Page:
All was well with the two Canada Goose families on the Serpentine. This is all 15 of the larger brood in a heap togther.


When a dog approached, their parents led them into the water.


The two pairs of Greylags and their goslings were just along the shore.


A Moorhen with nothing better to do nattered quietly in a reed bed.


Grey Herons and Carrion Crows don't get along with each other, and neither do herons with other herons.


Mistle Thrushes really hate crows, which try to eat their young. This one near the Physical Energy statue was scolding a crow on the ground below.


At the Dell restaurant, a Starling waited in the hawthorn tree for a chance to grab some food off a table.


The male Little Owl at the leaf yard was exceptionally well hidden in his chestnut tree, and I could only get a small glimpse of him. But it was good to know he was ther.

Sunday, 20 May 2018

The Blue Tit nesting in the lamp post behind the Lido now has chicks to feed.


It carried a faecal sac out of the nest. The nestlings' droppings emerge wrapped up, a handy way of keeping the nest clean. The parents dispose of this some distance away so as not to reveal the location of the nest.


A Blackbird under a tree near the Dell was collecting caterpillars and insects for his chicks.


The white-faced Blackbird near the Italian Garden, also feeding chicks, came out to get her daily ration of sultanas.


Another sipped water and looked for insects on the edge of the little pool at the top of the Dell waterfall.


At the small lower waterfall, a Grey Wagtail was doing the same. There is almost certainly a pair nesting under the little plank bridge, a place they use every year.


A single Long-Tailed Tit was leaping around in a tree near the Albert Memorial.


The male Little Owl near the leaf yard was at the top of the chestnut tree.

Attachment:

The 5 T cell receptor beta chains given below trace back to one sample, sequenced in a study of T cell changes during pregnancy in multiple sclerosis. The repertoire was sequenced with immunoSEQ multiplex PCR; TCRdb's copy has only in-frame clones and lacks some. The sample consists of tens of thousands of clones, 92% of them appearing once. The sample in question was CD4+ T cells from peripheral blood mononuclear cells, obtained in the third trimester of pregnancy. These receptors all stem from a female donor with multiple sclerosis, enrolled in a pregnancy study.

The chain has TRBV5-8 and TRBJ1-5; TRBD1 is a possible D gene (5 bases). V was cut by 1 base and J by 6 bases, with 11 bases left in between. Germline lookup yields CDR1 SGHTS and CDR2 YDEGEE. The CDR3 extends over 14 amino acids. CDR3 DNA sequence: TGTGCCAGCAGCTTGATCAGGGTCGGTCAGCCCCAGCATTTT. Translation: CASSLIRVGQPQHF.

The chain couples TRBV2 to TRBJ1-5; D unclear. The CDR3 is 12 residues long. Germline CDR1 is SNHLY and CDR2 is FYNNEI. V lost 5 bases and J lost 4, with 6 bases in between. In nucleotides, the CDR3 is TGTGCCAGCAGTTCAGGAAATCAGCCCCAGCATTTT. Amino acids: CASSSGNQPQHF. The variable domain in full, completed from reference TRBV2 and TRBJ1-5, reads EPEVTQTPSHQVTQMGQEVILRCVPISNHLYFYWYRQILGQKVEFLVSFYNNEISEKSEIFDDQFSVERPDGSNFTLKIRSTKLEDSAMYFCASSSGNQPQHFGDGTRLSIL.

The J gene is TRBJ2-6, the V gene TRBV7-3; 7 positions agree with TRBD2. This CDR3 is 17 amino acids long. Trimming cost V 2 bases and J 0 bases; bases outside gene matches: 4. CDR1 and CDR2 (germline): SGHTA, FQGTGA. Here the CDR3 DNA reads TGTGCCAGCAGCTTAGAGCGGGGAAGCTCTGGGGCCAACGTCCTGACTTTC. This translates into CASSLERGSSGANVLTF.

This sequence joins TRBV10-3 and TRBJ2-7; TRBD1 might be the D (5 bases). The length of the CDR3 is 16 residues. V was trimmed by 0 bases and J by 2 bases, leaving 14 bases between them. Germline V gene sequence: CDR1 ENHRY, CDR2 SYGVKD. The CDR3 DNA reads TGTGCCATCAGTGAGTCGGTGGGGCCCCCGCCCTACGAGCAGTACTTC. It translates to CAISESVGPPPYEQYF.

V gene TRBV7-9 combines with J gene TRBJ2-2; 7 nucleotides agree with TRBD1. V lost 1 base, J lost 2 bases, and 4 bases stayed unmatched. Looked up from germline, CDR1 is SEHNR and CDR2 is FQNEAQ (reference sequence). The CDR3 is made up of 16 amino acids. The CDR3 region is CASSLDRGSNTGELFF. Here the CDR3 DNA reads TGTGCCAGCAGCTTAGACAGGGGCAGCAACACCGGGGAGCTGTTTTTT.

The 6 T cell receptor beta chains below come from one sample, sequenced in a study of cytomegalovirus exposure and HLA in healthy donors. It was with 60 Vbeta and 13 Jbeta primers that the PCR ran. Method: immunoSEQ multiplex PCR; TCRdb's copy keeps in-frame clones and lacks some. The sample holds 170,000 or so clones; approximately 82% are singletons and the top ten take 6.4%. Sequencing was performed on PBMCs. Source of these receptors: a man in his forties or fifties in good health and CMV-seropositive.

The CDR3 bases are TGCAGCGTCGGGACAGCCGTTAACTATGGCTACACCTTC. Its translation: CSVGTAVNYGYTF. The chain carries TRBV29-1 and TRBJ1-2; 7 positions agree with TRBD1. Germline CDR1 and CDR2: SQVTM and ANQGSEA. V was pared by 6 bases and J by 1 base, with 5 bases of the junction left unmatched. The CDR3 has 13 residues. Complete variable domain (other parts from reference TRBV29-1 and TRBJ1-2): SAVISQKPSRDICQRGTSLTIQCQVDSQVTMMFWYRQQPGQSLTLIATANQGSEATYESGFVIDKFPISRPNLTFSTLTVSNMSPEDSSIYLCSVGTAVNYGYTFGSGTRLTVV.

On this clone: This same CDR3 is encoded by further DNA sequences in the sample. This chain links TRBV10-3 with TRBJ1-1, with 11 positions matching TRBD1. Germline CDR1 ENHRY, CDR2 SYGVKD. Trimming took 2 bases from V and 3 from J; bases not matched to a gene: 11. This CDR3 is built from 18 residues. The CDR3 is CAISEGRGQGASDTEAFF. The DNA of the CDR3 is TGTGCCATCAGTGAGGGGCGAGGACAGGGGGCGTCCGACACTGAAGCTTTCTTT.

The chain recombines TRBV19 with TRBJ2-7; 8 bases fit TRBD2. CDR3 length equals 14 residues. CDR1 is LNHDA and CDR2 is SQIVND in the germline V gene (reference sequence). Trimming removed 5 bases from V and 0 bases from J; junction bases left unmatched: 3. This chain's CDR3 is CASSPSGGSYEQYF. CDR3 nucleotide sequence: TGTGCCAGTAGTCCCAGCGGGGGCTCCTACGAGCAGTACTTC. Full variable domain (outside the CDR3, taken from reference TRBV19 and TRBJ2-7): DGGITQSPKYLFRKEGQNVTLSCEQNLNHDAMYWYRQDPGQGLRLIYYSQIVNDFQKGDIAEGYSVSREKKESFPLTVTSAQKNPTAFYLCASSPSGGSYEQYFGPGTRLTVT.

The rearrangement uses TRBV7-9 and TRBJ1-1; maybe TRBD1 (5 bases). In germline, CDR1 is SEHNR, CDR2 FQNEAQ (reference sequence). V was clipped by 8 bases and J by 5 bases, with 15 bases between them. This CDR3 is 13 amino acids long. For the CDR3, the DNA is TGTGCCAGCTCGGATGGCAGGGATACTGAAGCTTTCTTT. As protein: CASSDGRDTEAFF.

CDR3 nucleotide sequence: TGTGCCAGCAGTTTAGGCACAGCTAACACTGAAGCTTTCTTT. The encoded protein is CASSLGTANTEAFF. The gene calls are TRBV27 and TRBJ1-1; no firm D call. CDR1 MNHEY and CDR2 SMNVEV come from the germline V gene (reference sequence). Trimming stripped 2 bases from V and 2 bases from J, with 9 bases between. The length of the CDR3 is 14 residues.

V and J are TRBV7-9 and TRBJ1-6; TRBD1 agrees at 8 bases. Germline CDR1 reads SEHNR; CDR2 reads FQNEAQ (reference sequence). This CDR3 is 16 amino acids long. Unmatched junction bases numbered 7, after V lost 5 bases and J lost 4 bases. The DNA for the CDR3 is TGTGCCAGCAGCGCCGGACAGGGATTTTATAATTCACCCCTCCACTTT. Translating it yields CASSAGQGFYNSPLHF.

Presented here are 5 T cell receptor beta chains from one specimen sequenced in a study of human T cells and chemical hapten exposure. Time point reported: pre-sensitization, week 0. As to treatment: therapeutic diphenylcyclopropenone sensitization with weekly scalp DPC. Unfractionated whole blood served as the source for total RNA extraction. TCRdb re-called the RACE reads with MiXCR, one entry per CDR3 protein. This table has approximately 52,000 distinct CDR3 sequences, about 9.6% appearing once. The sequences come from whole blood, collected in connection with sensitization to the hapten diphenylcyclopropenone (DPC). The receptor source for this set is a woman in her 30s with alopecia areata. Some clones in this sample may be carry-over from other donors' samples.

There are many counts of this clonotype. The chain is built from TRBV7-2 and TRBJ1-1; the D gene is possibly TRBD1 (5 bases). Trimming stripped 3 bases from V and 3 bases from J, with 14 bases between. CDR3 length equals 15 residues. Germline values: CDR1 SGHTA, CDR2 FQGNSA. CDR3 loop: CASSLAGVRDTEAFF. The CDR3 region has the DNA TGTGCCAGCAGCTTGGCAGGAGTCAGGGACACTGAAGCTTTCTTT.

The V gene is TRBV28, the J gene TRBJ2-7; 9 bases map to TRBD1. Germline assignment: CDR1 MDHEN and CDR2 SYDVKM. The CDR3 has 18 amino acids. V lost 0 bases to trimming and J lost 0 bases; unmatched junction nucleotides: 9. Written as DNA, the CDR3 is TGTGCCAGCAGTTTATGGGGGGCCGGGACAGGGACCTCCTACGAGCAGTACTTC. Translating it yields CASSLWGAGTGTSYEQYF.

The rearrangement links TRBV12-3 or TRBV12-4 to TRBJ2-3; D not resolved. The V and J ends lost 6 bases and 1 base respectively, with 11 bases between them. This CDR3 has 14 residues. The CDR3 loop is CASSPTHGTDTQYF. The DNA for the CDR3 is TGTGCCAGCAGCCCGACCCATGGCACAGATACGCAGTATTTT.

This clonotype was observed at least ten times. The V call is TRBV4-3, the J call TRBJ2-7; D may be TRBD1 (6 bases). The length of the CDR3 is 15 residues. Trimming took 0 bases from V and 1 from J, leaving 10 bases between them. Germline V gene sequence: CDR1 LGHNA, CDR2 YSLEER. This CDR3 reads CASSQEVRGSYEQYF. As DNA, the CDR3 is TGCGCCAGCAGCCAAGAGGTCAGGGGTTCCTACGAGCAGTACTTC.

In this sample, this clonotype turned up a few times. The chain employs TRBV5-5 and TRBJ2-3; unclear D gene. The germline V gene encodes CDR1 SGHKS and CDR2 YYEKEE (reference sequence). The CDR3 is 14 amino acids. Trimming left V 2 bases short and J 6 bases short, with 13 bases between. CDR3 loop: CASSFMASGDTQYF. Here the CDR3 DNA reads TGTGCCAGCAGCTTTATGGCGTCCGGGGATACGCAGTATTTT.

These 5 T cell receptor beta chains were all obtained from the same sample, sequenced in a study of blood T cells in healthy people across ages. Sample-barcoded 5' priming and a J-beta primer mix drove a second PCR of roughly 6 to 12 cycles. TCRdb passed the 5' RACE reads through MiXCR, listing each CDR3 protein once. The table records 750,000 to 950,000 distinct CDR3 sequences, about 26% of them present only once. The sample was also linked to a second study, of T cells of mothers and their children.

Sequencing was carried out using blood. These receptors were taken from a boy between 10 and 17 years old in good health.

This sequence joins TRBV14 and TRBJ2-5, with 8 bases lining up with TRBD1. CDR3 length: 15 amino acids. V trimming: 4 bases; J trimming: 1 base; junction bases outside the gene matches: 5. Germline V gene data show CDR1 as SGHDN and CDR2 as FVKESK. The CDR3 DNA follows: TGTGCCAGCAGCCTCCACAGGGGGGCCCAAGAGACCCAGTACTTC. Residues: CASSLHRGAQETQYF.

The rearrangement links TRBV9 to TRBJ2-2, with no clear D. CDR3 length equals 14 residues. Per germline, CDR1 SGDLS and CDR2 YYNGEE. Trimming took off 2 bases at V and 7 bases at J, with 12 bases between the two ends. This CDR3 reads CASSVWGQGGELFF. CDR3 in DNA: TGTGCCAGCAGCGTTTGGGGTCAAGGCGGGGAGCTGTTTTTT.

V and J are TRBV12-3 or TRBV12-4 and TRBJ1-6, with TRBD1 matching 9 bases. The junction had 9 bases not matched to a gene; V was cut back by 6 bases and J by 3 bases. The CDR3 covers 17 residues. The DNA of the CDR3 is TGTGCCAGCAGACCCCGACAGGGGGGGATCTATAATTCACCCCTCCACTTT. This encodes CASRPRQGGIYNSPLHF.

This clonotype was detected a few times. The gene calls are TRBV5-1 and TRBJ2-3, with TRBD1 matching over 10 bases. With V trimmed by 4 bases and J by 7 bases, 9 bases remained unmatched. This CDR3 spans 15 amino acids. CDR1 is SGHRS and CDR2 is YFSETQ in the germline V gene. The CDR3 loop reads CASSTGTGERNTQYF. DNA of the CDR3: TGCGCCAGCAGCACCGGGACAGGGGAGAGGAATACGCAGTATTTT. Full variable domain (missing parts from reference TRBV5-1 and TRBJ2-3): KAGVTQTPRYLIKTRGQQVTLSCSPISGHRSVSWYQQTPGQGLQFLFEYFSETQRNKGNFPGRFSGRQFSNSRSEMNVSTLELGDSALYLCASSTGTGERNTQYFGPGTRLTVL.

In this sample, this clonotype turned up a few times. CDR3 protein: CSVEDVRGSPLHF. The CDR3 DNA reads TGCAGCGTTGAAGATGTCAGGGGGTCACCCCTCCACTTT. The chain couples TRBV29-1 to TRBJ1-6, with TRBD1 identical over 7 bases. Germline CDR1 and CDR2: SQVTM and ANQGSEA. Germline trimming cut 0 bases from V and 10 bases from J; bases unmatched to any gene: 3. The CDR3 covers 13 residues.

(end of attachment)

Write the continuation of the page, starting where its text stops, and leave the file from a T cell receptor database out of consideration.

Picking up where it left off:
The two Great Crested Grebe chicks at the island are now active and vocal, and are beginning to follow their parents when they dive.


The Coots nesting under the balcony of the Dell restaurant are still waiting for their very large cluster of eggs to hatch. When last counted, there were 13 eggs.


A Coot had made an uncharacteristically soggy nest out of algae near the Diana fountain. Twigs are rather hard to find in this part of the lake, where the edge is partly screen by a long reed bed.


A Grey Heron caught bits of bread being thrown to it at the waterfront by the Peter Pan statue.


The Mute Swan family were also here, getting plenty of food from the many visitors on a sunny Sunday.


The Egyptian goslings on the Round Pond survived a Herring Gull attack and being pushed around by Greylags, and just managed to climb ashore to go and eat grass.


The Mallards on the Long Water have just one duckling left. This picture was takem by Mark.


So do the pair just the other side of the bridge.

Saturday, 19 May 2018

On Monday I had a picture of a Herring Gull just missing a Canada gosling. Joan was also taking pictures here that day, and sent me this dramatic sequence. This time the gull actually picks up the gosling ...


... but it manages to struggle free and its father collects it ...


... and takes it back to the other 14.


I didn't manage to see this family today, as the Lido gates were closed for paid bathing, but there were still 15 yesterday.

Two pairs of Greylag Geese, one with six goslings and one with four, cruised near the Serpentine island. They tolerate each other's presence but, unlike Canada Geese, don't look after each other's brood.


As usual, the Mute Swans on the Long Water had brought their cygnets to the shore at Peter Pan to tout for food from the visitors. Bread isn't good for them, but the park swans seem to survive their indifferent diet.


It's not unusual to see Mute Swans grouping in trios rather than pairs and displaying affectionately to each other. But if they actually started nesting, the spare one would be thrown out.